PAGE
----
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This is also one of the first ways the law directly affected my practice. My Colorado practice was approached by one of the major insurance companies in our area who “invited” us to be on a narrow panel of physicians in a new health insurance plan it was introducing. Not surprisingly, for the right to be on this panel, the company demanded a significant cut in our reimbursement. This is not limited to my geographic area. A report by McKinsey & Co. stated that narrow networks are up to three times more common now than immediately before the law’s implementation. Limiting doctors will likely be one of the major ways insurance companies keep costs down since they are now greatly limited in their historical ability to vary health insurance costs with risks.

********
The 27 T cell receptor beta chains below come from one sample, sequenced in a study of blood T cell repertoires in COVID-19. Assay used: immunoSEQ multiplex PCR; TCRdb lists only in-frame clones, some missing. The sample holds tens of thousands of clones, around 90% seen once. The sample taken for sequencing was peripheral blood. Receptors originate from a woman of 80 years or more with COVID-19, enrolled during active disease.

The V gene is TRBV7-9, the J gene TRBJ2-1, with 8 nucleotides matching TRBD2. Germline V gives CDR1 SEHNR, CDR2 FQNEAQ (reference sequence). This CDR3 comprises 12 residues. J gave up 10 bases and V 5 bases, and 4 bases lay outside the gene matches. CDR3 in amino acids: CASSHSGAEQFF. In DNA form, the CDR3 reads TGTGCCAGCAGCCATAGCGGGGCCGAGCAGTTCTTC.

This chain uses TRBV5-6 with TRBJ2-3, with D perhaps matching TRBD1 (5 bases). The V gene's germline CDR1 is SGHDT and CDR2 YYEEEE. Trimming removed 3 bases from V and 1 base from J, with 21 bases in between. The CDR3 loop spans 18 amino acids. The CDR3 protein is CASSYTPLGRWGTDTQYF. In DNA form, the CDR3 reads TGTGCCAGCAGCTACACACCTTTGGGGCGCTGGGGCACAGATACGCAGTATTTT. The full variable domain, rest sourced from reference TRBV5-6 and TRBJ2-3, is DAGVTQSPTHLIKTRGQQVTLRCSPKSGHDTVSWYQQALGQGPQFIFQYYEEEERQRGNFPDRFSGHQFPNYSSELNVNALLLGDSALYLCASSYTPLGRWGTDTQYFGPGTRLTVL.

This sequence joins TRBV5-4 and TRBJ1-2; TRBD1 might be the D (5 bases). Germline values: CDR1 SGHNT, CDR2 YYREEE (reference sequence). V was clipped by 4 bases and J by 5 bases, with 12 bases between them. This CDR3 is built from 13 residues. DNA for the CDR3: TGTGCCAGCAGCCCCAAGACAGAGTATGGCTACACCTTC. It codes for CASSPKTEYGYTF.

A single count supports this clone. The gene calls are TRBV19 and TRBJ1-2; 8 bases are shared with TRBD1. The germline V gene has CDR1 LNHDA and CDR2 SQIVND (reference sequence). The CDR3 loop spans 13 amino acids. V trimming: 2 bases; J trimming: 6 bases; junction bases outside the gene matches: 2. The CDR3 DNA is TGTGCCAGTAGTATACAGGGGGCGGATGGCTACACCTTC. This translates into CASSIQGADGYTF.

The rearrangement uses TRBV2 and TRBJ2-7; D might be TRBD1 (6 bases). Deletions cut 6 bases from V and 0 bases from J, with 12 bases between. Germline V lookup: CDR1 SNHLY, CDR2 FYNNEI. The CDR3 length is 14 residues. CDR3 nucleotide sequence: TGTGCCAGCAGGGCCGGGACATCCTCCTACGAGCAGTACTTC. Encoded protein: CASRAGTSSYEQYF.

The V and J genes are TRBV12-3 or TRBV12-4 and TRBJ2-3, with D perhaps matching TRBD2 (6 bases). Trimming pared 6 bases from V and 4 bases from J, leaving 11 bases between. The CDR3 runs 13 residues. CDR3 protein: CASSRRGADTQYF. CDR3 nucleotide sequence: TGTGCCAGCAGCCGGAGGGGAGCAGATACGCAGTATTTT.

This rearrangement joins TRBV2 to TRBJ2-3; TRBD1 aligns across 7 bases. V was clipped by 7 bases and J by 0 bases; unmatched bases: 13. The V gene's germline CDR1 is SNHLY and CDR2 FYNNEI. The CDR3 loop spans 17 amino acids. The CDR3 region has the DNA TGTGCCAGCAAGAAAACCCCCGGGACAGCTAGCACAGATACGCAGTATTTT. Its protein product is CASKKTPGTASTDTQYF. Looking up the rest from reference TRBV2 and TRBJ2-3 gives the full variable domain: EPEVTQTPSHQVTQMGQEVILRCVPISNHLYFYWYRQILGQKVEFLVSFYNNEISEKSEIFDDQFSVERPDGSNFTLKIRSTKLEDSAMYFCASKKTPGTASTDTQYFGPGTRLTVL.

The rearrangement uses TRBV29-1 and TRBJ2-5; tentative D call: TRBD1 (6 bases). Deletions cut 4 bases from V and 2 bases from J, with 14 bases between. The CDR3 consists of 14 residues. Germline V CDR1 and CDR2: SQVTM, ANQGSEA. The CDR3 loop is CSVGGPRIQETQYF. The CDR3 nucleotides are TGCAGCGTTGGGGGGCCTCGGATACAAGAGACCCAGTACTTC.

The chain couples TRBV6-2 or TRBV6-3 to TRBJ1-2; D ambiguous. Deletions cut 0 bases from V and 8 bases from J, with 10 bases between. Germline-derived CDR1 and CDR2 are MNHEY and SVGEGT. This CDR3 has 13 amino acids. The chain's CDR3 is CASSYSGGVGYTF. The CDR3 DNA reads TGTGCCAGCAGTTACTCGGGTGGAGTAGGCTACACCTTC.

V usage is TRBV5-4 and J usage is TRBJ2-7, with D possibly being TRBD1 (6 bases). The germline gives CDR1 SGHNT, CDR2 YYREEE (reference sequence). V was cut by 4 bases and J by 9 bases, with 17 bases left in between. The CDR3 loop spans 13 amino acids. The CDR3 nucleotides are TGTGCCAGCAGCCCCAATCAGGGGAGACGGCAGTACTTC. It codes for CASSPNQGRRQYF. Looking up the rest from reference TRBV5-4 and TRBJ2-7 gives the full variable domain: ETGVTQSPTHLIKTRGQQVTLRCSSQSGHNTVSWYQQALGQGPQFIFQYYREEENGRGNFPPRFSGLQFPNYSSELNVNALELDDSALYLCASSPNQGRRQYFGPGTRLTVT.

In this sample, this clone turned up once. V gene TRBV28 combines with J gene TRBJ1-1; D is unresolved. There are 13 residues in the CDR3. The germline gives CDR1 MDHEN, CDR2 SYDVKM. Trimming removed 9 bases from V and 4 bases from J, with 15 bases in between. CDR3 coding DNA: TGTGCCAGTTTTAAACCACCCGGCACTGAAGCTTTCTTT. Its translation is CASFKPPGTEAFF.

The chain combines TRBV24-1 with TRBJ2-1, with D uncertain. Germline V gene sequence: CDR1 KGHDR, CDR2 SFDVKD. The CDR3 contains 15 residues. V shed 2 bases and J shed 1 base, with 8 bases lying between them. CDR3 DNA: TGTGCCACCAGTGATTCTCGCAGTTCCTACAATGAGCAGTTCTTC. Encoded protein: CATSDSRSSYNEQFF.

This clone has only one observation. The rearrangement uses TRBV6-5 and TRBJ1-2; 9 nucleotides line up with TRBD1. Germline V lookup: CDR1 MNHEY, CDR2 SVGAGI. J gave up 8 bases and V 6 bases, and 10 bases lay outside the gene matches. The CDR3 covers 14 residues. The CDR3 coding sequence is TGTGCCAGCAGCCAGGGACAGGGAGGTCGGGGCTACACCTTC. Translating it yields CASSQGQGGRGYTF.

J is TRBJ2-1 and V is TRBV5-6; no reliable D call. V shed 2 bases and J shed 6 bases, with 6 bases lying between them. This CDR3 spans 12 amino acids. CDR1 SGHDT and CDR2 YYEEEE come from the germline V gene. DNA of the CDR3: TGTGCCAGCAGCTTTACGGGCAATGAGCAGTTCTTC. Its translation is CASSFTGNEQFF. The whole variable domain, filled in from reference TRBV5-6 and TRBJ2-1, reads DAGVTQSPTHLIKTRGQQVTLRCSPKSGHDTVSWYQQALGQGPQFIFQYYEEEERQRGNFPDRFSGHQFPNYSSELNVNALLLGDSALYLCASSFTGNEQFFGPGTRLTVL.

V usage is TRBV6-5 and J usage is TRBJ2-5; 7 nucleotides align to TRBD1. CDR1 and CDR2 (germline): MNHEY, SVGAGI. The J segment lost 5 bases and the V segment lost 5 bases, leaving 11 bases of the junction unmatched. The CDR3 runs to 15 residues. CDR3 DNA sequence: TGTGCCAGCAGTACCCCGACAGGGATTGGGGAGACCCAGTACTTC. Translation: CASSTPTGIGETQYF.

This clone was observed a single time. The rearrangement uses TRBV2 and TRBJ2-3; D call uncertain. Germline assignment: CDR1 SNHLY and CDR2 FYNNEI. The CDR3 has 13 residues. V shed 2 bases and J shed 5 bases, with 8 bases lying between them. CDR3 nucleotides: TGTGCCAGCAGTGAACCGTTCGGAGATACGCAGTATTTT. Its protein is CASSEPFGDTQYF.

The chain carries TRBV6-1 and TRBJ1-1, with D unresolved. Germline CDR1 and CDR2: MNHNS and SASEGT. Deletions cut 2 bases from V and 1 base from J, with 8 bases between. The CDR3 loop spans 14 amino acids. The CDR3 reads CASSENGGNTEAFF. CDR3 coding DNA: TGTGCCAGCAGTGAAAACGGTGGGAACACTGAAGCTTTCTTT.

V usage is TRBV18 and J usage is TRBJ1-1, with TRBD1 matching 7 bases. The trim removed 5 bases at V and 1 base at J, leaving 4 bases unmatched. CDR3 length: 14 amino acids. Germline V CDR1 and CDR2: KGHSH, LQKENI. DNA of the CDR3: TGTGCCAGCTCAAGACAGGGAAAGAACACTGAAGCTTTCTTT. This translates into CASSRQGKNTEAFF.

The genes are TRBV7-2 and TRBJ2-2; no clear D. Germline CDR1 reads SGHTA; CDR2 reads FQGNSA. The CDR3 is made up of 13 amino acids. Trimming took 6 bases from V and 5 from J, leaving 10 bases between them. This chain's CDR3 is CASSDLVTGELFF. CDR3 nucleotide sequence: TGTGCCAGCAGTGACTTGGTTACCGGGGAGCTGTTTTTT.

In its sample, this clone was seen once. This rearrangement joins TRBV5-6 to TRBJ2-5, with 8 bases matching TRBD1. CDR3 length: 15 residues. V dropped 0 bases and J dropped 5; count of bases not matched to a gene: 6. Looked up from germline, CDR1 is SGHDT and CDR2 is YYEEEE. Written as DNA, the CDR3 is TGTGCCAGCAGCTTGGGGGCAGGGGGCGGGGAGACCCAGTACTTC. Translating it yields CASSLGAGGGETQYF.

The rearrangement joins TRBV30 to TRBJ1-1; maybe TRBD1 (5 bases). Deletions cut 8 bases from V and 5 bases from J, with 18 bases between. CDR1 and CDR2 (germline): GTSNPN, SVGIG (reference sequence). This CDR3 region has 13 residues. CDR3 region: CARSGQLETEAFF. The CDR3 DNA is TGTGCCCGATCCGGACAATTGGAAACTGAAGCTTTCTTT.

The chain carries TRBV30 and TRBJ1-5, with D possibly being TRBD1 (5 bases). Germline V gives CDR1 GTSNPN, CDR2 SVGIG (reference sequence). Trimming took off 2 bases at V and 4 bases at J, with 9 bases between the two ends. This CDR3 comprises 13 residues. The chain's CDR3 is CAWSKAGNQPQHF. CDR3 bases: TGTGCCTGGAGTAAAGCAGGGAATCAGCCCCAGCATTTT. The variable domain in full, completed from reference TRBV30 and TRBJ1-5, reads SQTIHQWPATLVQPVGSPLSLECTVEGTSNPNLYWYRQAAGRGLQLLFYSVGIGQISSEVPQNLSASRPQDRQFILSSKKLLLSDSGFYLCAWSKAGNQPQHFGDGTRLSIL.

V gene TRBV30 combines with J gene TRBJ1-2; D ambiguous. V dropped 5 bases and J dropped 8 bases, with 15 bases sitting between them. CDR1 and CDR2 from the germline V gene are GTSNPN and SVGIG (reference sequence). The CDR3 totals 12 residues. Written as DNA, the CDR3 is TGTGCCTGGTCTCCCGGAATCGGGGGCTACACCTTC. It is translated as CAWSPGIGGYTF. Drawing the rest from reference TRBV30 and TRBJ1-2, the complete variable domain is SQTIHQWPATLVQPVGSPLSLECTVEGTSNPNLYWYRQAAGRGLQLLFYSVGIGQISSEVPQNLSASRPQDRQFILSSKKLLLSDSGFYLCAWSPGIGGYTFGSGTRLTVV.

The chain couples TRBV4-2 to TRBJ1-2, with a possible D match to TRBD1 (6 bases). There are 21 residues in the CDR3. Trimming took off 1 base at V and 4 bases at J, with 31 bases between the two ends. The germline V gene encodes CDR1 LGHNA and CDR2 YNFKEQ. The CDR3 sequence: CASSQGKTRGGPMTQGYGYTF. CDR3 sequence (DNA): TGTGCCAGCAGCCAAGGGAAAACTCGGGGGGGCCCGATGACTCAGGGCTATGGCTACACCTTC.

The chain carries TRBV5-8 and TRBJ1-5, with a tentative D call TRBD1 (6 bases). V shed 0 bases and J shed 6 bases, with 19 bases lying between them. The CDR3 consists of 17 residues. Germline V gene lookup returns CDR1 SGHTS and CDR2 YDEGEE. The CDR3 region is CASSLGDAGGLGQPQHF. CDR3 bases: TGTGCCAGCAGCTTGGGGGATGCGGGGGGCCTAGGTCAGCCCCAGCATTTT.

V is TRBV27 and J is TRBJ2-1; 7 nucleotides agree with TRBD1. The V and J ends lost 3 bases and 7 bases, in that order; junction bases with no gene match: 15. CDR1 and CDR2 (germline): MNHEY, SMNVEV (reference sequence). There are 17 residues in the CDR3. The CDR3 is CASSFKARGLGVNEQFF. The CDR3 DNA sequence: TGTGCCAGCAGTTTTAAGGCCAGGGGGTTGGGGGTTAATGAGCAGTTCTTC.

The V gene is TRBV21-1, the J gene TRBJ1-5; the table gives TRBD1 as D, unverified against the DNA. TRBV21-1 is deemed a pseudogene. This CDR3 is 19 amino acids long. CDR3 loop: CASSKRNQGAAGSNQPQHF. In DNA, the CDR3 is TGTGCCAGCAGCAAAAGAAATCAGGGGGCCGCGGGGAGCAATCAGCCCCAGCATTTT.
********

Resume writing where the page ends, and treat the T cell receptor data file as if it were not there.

Next: How this law has affected me

 

My own story

How has this law already affected me? As noted, my practice was pressured to join a narrow insurance network at a reduced rate. While downward pressure on physician reimbursement by health insurance companies is nothing new, it will worsen under the new law.

Have you read: Winning at EHRs and meaningful use is ‘Mission: Impossible’

Two other issues we are seeing that we think are related to the new law are decreased volume and increased deductibles. Patients with high deductibles seem to be putting off care while they can. Other patients seem unaware of their deductibles and are shocked with the implications. Just last week, I had a heavy smoker with gross hematuria delay his evaluation because he could not afford his deductible. If this is a nationwide trend, it will certainly not lower health care costs in the long run.